Hit Location - Narrative Effects

I realize that there is no direct mechanical difference between being hit in the leg or the head in the RAW and any color desired for injuries is up to the GM. I do find it interesting that there is a game disadvantage to wearing grieves rather than just a vest though (Noisy and Heavy penalties) with the natural assumption that the lack of such protection would leave the wearer exposed in these less vital areas while covering the goods (Chest, abdomen, groin etc.)

Has anyone tinkered with a house rule increasing the effect of a hit to the head or torso over the limbs to make protecting these vital areas actually something worth considering? In a practice combat a PC took an arrow in the leg (no armor) and a spear thrust to the arm (no armor) as they were wearing a mail vest only. I implemented a minor modifier to their performance for each of these injuries but it occurred to me that there was no real advantage to covering his chest v.s. his limbs in any case.

Would something simple like a +1 Damage when taking a head or torso shot be unbalancing in some way I havent the experience to recognize? Perhaps an added penalty if you take a Wound in one of these area in addition to the typical modifier? Or am I just adding detail where it isnt needed and let the GM description and narrative effects take care of it?

The torso is more likely to be hit by an attack, based on the hit location number ranges (head is 2/20, arms and legs are 3/20, and torso is 6/20) so that inherently makes torso armor a bit more important than armor on the other hit locations.

In the Infinity 2d20 game they have a slightly different mechanic. You still take a Wound but it does not have a static negative effect. In Conan, each Wound makes certain Skill tests more difficult. That is not the case in Infinity. You still have the Wound, but the effect is entirely up to the GM (or the player if they inflict a Wound on an NPC).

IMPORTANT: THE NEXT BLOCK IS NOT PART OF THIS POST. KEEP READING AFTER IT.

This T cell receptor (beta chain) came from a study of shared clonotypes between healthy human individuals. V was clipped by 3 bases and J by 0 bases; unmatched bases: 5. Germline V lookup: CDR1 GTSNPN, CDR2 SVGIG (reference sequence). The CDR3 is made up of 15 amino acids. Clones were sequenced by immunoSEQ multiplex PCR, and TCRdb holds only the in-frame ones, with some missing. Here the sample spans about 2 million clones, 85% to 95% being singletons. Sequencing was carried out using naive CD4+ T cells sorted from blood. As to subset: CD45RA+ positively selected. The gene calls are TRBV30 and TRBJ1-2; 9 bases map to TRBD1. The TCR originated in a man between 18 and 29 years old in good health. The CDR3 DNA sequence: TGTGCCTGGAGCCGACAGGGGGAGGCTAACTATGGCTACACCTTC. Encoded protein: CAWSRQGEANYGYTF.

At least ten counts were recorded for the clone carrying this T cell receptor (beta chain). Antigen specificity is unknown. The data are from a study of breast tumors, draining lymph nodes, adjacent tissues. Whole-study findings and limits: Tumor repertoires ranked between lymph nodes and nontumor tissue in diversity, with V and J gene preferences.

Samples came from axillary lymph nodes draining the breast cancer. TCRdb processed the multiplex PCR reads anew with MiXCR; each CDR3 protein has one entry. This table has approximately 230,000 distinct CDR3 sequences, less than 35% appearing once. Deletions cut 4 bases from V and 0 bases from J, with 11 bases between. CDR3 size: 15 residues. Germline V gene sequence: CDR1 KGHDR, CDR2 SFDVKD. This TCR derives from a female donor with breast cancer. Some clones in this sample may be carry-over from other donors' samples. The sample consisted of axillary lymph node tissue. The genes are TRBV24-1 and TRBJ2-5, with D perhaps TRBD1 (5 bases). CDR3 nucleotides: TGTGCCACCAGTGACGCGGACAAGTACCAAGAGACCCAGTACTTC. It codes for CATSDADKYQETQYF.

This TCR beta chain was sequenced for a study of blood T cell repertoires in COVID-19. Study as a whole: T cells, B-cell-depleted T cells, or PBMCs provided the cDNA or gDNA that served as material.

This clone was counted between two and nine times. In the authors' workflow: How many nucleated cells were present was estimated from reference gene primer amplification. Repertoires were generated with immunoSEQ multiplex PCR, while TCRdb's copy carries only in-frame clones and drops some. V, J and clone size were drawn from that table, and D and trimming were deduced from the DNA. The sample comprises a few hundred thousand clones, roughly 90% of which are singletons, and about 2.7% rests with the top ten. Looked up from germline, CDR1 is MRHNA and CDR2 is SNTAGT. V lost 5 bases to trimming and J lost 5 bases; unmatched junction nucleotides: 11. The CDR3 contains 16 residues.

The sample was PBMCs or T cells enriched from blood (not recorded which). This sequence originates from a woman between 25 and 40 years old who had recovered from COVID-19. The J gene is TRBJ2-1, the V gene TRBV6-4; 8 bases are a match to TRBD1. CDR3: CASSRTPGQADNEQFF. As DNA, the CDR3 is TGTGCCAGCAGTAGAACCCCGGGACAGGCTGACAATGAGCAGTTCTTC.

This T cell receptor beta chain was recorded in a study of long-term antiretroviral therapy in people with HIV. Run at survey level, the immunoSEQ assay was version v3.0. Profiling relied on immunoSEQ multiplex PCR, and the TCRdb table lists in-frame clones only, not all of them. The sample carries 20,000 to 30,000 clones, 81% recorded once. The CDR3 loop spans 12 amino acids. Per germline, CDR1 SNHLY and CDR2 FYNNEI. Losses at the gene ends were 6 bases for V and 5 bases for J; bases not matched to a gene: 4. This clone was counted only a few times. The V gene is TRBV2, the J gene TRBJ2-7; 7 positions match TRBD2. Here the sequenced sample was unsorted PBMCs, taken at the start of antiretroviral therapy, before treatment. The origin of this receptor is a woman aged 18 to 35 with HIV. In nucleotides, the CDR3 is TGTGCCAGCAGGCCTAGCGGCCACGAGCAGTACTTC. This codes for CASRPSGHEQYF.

There are some examples in the book, but it could include that a hit to the arm makes the character loose their weapon or inflict a Difficulty increase to Skill tests using that arm. Hits to the head could increase the Difficulty on Coordination and Intelligence bases Skill tests.

Maybe you could adapt this to a Conan house rule.

The main reason why you would cover one location over the other is the chances of being hit there. Chest injuries are more common on the hit location dice roll than limbs or head, so it’s a matter of hedging your bets as to what you will need. Personally, I wouldn’t want to increase the damage to specific locations, just so people who want the Barbarian aestetic of exposed chest and head aren’t suffering because they decided to go armourless compared to their fully amoured companions.

(also I tend to just have the armour soak count for all hits but I am also a lighter GM so Your Hyborea May Vary)

Don’t forget that you can sacrifice your armour in the location struck to soak a wound. So the type of armour you wear at the location you want is kinda important


I wouldn’t increase damage based on a location’s armor. Not wearing armor already causes you to innately take more damage because you don’t have the soak it would provide. This makes you more prone to receiving wounds. Additionally your wounds do cause the negative affect (as others have mentioned). I have found that there are already a lot of ways to increase damage in the game and it is brutal enough without penalizing the players for not wearing full plate mail in some additional way.

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I guess the GM can just institute more serious modifiers when taking vigor losses to the head or chest. No fiddly rules just a quick ruling.

I go to the extreme of doubling the damage on the head. There’s a reason why helmets are worn even nowadays (and in most periods of human history they represent the piece of defensive weaponry that is more often made out of metal and/or more carefully crafted).
I don’t think it takes anything away from the barbaric aesthetics, as there are many representations of Conan wearing basically nothing but an helmet. Also, to avoid people going around full plate and so more in the spirit of Howardian aesthetics, it takes only to keep the characters poor and going into places where armour is not advisable/unconfortable (or to make heavy armour rare to find).

I like when players use called shots.

I’d do it as GM by means of spending 2 to 4 Doom to create a Complication on the fly if I want to add penalties for a head or limb shot. Entirely within the rules and nothing further required.

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